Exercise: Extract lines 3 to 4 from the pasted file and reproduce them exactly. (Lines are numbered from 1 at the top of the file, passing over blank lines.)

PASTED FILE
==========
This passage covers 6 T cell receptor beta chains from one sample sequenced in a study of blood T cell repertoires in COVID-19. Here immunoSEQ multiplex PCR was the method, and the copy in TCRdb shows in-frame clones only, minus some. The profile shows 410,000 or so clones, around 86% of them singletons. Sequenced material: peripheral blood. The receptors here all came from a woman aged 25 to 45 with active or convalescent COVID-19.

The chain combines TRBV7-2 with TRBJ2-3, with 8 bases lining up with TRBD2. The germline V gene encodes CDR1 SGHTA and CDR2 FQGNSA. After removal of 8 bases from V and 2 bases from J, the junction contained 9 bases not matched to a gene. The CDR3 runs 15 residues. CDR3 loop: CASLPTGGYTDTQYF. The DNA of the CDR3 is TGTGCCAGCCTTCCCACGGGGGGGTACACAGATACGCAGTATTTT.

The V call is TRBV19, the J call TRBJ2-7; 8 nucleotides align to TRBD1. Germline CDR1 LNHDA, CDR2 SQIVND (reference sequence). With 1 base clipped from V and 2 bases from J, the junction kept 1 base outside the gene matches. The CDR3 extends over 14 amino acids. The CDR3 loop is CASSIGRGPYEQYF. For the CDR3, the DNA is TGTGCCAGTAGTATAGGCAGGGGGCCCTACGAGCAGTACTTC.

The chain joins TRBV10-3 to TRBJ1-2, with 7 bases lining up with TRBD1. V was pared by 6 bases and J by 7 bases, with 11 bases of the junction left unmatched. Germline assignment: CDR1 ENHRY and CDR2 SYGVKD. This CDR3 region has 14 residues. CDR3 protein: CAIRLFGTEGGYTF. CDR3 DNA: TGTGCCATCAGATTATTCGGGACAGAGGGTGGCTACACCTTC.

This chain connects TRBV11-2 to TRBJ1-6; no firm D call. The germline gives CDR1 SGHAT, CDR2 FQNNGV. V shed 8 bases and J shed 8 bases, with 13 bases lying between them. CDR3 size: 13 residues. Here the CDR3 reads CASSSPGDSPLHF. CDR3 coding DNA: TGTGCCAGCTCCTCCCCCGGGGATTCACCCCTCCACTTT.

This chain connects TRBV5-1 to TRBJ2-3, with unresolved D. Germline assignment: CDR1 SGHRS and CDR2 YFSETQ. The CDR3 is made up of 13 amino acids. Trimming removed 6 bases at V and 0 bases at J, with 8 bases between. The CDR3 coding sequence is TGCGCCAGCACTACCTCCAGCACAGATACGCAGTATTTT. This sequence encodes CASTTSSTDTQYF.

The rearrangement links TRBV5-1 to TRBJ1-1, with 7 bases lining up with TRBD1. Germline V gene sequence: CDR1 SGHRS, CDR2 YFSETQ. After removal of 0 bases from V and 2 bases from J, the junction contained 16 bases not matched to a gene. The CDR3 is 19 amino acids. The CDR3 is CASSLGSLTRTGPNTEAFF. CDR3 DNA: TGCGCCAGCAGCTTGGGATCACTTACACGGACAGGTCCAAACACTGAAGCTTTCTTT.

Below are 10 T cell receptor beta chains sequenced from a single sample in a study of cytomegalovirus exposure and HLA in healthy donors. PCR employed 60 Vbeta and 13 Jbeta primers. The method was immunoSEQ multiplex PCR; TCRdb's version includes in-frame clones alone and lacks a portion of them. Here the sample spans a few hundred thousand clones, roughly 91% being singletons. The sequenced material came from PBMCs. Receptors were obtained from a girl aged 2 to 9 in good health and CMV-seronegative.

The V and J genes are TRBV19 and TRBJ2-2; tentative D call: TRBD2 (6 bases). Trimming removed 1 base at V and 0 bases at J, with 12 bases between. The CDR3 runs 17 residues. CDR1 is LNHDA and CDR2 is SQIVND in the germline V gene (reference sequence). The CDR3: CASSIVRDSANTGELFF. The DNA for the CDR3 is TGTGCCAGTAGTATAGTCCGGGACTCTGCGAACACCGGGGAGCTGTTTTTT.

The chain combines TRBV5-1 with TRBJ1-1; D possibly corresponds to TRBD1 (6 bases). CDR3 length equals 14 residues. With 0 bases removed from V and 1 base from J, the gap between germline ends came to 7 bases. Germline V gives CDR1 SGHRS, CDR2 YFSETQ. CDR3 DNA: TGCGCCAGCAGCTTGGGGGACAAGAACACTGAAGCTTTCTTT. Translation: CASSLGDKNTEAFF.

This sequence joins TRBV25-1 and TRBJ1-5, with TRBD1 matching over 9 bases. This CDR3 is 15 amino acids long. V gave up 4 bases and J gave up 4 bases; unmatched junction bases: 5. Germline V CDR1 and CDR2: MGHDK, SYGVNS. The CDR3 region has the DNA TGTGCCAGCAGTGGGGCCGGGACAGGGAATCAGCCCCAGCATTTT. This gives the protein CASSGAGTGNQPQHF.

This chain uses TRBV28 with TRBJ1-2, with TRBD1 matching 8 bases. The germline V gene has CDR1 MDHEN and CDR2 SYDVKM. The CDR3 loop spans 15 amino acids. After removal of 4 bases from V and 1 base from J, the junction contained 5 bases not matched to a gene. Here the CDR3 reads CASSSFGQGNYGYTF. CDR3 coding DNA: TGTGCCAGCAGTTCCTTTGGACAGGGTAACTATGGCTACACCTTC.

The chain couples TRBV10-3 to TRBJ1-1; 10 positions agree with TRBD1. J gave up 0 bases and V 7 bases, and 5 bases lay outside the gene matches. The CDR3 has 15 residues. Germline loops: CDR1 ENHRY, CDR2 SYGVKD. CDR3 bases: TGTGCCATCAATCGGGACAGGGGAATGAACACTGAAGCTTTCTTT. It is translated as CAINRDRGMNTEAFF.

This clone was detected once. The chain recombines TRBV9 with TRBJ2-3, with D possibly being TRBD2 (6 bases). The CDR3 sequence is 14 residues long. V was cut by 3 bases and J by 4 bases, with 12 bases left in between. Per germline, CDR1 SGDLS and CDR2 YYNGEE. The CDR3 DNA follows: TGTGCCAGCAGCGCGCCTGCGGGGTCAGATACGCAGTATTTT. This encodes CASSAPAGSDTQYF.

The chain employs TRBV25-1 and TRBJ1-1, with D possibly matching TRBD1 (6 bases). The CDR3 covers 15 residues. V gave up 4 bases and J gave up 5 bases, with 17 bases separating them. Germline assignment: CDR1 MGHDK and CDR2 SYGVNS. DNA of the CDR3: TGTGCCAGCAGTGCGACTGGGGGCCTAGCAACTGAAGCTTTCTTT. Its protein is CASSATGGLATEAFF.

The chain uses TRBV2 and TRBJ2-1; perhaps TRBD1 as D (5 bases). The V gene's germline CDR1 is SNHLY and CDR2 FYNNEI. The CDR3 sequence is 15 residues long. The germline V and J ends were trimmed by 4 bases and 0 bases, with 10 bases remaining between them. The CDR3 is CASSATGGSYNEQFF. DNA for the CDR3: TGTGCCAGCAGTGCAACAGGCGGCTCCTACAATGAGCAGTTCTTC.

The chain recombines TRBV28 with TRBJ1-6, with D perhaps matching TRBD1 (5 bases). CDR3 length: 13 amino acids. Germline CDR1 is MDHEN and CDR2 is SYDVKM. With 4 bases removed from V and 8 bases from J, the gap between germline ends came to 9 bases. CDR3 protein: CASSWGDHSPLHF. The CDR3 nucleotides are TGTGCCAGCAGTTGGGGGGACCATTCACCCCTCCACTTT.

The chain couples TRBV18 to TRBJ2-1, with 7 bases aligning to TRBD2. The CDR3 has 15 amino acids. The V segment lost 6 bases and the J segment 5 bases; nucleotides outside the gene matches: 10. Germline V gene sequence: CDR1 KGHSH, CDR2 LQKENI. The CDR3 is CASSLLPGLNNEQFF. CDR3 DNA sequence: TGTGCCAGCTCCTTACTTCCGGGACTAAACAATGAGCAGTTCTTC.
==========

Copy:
The V call is TRBV19, the J call TRBJ2-7; 8 nucleotides align to TRBD1. Germline CDR1 LNHDA, CDR2 SQIVND (reference sequence). With 1 base clipped from V and 2 bases from J, the junction kept 1 base outside the gene matches. The CDR3 extends over 14 amino acids. The CDR3 loop is CASSIGRGPYEQYF. For the CDR3, the DNA is TGTGCCAGTAGTATAGGCAGGGGGCCCTACGAGCAGTACTTC.

The chain joins TRBV10-3 to TRBJ1-2, with 7 bases lining up with TRBD1. V was pared by 6 bases and J by 7 bases, with 11 bases of the junction left unmatched. Germline assignment: CDR1 ENHRY and CDR2 SYGVKD. This CDR3 region has 14 residues. CDR3 protein: CAIRLFGTEGGYTF. CDR3 DNA: TGTGCCATCAGATTATTCGGGACAGAGGGTGGCTACACCTTC.